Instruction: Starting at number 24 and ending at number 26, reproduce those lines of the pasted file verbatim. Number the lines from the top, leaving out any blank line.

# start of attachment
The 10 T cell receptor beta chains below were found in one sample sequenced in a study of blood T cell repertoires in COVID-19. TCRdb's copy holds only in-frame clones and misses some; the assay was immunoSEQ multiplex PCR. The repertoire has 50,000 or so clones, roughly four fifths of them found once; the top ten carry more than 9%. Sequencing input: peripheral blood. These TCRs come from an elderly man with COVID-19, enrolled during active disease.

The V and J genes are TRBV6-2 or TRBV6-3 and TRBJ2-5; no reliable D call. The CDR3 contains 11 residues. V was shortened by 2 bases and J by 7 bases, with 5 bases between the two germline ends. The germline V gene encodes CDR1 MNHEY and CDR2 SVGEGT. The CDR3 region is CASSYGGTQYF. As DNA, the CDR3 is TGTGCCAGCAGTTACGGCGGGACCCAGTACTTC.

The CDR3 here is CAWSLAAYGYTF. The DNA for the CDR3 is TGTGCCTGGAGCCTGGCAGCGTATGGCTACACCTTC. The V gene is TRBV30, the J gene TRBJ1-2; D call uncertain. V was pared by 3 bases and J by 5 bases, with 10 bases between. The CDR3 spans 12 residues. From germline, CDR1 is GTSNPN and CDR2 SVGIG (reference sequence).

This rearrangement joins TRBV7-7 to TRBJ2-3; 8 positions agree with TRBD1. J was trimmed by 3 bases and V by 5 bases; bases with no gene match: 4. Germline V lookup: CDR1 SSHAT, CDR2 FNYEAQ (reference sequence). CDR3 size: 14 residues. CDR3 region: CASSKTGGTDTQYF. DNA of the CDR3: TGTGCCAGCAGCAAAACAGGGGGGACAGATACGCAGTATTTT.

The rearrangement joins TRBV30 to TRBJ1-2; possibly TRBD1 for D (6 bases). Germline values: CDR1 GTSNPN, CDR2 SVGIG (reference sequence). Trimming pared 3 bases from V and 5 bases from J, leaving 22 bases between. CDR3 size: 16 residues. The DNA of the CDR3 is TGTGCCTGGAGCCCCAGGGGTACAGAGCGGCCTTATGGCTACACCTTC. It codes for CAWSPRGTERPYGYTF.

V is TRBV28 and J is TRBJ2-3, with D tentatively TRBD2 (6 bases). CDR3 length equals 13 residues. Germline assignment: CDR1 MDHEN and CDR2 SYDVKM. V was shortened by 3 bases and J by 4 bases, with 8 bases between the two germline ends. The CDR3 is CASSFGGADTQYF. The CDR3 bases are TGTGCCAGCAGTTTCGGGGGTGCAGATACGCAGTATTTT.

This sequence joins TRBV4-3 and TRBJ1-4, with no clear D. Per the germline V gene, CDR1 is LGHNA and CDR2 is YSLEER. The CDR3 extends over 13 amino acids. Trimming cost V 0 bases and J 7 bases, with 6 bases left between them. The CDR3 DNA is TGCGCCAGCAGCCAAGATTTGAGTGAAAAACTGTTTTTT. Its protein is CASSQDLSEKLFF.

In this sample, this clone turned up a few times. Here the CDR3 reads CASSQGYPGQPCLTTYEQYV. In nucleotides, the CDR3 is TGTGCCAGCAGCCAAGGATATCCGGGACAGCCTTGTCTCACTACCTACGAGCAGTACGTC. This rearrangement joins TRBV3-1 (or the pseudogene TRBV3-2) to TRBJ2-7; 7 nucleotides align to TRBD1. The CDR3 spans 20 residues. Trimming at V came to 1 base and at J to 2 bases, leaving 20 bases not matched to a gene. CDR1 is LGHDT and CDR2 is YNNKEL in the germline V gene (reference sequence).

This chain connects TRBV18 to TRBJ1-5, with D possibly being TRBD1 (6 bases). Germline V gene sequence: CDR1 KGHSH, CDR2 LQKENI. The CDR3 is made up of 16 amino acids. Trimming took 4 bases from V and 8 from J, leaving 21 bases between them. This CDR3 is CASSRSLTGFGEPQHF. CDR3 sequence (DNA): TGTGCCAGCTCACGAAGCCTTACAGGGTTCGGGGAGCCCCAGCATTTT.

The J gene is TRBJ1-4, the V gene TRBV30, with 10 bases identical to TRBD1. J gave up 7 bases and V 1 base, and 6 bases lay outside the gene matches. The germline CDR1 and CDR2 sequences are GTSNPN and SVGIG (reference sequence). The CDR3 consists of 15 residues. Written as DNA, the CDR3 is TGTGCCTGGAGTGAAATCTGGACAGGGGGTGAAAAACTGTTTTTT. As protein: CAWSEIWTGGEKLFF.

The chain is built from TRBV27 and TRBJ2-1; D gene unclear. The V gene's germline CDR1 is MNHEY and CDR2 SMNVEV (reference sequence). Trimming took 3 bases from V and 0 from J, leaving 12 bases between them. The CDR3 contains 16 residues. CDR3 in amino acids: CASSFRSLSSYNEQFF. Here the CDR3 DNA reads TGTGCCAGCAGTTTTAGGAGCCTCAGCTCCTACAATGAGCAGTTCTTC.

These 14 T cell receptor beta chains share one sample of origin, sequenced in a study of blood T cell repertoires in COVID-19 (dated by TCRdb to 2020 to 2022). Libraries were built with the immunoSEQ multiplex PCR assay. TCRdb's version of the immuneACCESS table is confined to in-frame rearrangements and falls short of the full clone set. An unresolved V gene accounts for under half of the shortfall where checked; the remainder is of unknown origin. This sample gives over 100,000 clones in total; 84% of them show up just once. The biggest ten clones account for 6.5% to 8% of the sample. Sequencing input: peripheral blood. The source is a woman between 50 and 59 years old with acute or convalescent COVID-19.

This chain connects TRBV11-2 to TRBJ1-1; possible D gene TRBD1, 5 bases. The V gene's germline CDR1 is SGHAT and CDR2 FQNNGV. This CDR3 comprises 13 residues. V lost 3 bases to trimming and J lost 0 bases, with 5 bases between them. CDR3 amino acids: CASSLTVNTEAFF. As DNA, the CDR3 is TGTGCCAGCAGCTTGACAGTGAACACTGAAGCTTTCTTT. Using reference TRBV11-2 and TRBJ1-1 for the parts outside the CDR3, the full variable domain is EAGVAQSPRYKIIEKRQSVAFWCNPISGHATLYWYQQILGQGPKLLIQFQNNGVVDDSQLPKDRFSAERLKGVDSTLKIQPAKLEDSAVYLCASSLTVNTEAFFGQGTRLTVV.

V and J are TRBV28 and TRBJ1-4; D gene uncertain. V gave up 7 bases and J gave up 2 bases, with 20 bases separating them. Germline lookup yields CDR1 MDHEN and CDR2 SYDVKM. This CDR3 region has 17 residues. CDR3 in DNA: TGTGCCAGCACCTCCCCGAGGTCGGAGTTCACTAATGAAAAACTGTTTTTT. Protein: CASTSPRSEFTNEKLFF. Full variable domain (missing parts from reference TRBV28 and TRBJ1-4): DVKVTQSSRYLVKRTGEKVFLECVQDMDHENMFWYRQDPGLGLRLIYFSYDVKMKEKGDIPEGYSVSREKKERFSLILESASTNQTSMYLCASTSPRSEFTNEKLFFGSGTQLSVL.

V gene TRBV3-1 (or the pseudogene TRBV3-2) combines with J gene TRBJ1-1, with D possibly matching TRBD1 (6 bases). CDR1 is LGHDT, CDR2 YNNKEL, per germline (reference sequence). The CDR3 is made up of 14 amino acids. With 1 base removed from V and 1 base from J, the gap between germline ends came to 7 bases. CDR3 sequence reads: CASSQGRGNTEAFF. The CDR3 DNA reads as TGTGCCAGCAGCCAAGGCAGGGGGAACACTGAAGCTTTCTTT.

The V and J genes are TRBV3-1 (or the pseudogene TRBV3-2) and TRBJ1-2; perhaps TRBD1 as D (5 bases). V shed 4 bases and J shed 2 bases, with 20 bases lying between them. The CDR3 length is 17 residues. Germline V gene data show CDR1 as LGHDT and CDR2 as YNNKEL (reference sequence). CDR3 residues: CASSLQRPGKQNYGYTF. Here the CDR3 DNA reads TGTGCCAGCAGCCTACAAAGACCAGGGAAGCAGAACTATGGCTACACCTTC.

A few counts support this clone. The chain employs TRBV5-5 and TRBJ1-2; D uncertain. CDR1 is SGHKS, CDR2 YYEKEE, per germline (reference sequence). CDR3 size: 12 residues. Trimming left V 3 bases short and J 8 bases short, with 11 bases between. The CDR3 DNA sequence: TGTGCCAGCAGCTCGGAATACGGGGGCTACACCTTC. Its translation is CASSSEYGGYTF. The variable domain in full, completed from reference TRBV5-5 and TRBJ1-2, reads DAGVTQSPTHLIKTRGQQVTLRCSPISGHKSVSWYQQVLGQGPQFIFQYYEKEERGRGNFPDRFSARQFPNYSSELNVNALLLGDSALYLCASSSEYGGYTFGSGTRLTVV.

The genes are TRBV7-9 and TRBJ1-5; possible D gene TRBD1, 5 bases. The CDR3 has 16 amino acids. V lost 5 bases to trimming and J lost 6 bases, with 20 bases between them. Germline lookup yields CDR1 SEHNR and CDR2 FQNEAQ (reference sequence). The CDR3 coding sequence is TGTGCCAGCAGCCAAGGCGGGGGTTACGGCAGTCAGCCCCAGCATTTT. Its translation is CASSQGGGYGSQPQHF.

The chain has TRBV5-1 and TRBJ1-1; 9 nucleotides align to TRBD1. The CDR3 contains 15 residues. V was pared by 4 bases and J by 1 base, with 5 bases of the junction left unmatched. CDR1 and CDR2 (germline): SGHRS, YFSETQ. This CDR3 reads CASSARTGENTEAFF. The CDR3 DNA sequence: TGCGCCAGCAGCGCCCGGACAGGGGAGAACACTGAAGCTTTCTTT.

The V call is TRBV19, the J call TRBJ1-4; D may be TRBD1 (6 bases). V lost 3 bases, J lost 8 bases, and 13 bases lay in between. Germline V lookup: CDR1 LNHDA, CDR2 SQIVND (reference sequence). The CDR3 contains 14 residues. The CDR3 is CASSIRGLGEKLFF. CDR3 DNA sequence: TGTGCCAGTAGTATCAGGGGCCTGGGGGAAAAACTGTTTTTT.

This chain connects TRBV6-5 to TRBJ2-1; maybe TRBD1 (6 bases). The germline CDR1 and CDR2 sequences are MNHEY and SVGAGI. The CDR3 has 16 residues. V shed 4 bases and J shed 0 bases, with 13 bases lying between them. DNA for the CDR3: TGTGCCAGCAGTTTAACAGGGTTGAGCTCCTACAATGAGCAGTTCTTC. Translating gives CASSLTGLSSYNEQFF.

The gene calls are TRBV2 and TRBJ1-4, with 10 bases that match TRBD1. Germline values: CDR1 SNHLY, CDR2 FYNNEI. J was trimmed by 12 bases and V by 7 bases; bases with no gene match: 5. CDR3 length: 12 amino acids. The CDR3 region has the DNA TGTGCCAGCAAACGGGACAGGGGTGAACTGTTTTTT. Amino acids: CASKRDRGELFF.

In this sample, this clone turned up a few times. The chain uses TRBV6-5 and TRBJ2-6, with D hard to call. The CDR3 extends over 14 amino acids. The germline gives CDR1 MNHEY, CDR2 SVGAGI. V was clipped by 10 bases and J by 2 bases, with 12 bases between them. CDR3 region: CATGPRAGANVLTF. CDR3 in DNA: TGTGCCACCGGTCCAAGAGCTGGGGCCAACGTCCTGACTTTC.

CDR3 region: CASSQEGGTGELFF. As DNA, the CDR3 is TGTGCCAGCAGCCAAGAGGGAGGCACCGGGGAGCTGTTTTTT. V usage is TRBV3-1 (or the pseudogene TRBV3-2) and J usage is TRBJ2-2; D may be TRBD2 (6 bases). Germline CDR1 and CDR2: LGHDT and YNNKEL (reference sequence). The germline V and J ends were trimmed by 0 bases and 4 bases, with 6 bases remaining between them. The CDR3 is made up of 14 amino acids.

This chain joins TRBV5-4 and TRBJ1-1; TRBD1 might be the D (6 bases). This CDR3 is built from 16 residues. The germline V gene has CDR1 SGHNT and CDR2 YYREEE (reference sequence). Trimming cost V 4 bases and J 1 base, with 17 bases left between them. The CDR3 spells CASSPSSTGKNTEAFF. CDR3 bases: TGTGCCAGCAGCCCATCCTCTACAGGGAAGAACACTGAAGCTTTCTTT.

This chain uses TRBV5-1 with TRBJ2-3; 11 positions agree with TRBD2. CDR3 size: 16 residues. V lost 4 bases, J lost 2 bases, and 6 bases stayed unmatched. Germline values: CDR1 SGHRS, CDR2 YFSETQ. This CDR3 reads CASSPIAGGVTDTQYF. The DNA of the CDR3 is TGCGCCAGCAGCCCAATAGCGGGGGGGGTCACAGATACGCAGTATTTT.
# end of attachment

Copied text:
CDR3 region: CASSQEGGTGELFF. As DNA, the CDR3 is TGTGCCAGCAGCCAAGAGGGAGGCACCGGGGAGCTGTTTTTT. V usage is TRBV3-1 (or the pseudogene TRBV3-2) and J usage is TRBJ2-2; D may be TRBD2 (6 bases). Germline CDR1 and CDR2: LGHDT and YNNKEL (reference sequence). The germline V and J ends were trimmed by 0 bases and 4 bases, with 6 bases remaining between them. The CDR3 is made up of 14 amino acids.

This chain joins TRBV5-4 and TRBJ1-1; TRBD1 might be the D (6 bases). This CDR3 is built from 16 residues. The germline V gene has CDR1 SGHNT and CDR2 YYREEE (reference sequence). Trimming cost V 4 bases and J 1 base, with 17 bases left between them. The CDR3 spells CASSPSSTGKNTEAFF. CDR3 bases: TGTGCCAGCAGCCCATCCTCTACAGGGAAGAACACTGAAGCTTTCTTT.

This chain uses TRBV5-1 with TRBJ2-3; 11 positions agree with TRBD2. CDR3 size: 16 residues. V lost 4 bases, J lost 2 bases, and 6 bases stayed unmatched. Germline values: CDR1 SGHRS, CDR2 YFSETQ. This CDR3 reads CASSPIAGGVTDTQYF. The DNA of the CDR3 is TGCGCCAGCAGCCCAATAGCGGGGGGGGTCACAGATACGCAGTATTTT.